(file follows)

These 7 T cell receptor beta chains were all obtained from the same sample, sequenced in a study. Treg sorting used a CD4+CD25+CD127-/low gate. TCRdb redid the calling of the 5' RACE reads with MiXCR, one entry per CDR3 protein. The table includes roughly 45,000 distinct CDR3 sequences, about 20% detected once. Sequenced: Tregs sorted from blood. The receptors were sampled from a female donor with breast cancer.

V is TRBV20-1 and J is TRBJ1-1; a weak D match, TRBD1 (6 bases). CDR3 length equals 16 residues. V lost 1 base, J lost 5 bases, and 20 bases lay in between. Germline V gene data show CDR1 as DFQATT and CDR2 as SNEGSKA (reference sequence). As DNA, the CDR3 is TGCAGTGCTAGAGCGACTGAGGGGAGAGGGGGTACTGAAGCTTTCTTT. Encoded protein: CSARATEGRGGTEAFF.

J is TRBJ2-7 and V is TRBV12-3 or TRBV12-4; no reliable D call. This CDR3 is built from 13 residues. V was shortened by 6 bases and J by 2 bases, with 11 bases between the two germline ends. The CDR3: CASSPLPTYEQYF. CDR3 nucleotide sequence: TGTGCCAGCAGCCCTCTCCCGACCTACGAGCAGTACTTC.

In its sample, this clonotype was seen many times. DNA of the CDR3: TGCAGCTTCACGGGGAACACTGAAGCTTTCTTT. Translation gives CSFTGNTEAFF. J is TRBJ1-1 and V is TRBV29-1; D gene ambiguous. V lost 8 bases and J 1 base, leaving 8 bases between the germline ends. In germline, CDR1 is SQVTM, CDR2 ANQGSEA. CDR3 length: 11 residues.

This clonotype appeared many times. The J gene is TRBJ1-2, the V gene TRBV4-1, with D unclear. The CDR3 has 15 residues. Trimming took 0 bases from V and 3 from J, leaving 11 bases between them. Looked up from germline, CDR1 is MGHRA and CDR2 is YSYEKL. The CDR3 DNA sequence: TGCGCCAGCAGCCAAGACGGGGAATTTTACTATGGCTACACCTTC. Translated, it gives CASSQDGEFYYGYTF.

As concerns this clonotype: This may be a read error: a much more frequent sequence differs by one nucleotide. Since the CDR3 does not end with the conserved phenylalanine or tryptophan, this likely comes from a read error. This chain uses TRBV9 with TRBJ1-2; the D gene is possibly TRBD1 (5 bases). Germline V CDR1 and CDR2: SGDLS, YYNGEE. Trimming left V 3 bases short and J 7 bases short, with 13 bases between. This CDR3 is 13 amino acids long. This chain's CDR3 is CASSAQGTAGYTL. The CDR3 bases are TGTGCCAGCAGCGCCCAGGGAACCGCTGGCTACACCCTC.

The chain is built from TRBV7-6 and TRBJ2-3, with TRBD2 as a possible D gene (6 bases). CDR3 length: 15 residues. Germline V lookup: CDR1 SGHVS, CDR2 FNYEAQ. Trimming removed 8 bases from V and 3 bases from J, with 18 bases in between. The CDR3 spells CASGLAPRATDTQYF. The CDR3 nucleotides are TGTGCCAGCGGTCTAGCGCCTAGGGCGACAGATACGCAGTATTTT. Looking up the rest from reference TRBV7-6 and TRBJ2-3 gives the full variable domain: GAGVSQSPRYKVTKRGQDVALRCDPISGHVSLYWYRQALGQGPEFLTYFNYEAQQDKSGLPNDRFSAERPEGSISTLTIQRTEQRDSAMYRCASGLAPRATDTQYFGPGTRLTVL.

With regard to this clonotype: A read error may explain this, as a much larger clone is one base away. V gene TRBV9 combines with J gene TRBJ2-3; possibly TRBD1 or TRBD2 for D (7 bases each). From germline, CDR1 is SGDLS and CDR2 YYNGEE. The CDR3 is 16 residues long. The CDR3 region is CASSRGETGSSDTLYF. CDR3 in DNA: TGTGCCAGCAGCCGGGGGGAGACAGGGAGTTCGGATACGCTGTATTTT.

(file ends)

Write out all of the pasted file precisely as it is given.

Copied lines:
These 7 T cell receptor beta chains were all obtained from the same sample, sequenced in a study. Treg sorting used a CD4+CD25+CD127-/low gate. TCRdb redid the calling of the 5' RACE reads with MiXCR, one entry per CDR3 protein. The table includes roughly 45,000 distinct CDR3 sequences, about 20% detected once. Sequenced: Tregs sorted from blood. The receptors were sampled from a female donor with breast cancer.

V is TRBV20-1 and J is TRBJ1-1; a weak D match, TRBD1 (6 bases). CDR3 length equals 16 residues. V lost 1 base, J lost 5 bases, and 20 bases lay in between. Germline V gene data show CDR1 as DFQATT and CDR2 as SNEGSKA (reference sequence). As DNA, the CDR3 is TGCAGTGCTAGAGCGACTGAGGGGAGAGGGGGTACTGAAGCTTTCTTT. Encoded protein: CSARATEGRGGTEAFF.

J is TRBJ2-7 and V is TRBV12-3 or TRBV12-4; no reliable D call. This CDR3 is built from 13 residues. V was shortened by 6 bases and J by 2 bases, with 11 bases between the two germline ends. The CDR3: CASSPLPTYEQYF. CDR3 nucleotide sequence: TGTGCCAGCAGCCCTCTCCCGACCTACGAGCAGTACTTC.

In its sample, this clonotype was seen many times. DNA of the CDR3: TGCAGCTTCACGGGGAACACTGAAGCTTTCTTT. Translation gives CSFTGNTEAFF. J is TRBJ1-1 and V is TRBV29-1; D gene ambiguous. V lost 8 bases and J 1 base, leaving 8 bases between the germline ends. In germline, CDR1 is SQVTM, CDR2 ANQGSEA. CDR3 length: 11 residues.

This clonotype appeared many times. The J gene is TRBJ1-2, the V gene TRBV4-1, with D unclear. The CDR3 has 15 residues. Trimming took 0 bases from V and 3 from J, leaving 11 bases between them. Looked up from germline, CDR1 is MGHRA and CDR2 is YSYEKL. The CDR3 DNA sequence: TGCGCCAGCAGCCAAGACGGGGAATTTTACTATGGCTACACCTTC. Translated, it gives CASSQDGEFYYGYTF.

As concerns this clonotype: This may be a read error: a much more frequent sequence differs by one nucleotide. Since the CDR3 does not end with the conserved phenylalanine or tryptophan, this likely comes from a read error. This chain uses TRBV9 with TRBJ1-2; the D gene is possibly TRBD1 (5 bases). Germline V CDR1 and CDR2: SGDLS, YYNGEE. Trimming left V 3 bases short and J 7 bases short, with 13 bases between. This CDR3 is 13 amino acids long. This chain's CDR3 is CASSAQGTAGYTL. The CDR3 bases are TGTGCCAGCAGCGCCCAGGGAACCGCTGGCTACACCCTC.

The chain is built from TRBV7-6 and TRBJ2-3, with TRBD2 as a possible D gene (6 bases). CDR3 length: 15 residues. Germline V lookup: CDR1 SGHVS, CDR2 FNYEAQ. Trimming removed 8 bases from V and 3 bases from J, with 18 bases in between. The CDR3 spells CASGLAPRATDTQYF. The CDR3 nucleotides are TGTGCCAGCGGTCTAGCGCCTAGGGCGACAGATACGCAGTATTTT. Looking up the rest from reference TRBV7-6 and TRBJ2-3 gives the full variable domain: GAGVSQSPRYKVTKRGQDVALRCDPISGHVSLYWYRQALGQGPEFLTYFNYEAQQDKSGLPNDRFSAERPEGSISTLTIQRTEQRDSAMYRCASGLAPRATDTQYFGPGTRLTVL.

With regard to this clonotype: A read error may explain this, as a much larger clone is one base away. V gene TRBV9 combines with J gene TRBJ2-3; possibly TRBD1 or TRBD2 for D (7 bases each). From germline, CDR1 is SGDLS and CDR2 YYNGEE. The CDR3 is 16 residues long. The CDR3 region is CASSRGETGSSDTLYF. CDR3 in DNA: TGTGCCAGCAGCCGGGGGGAGACAGGGAGTTCGGATACGCTGTATTTT.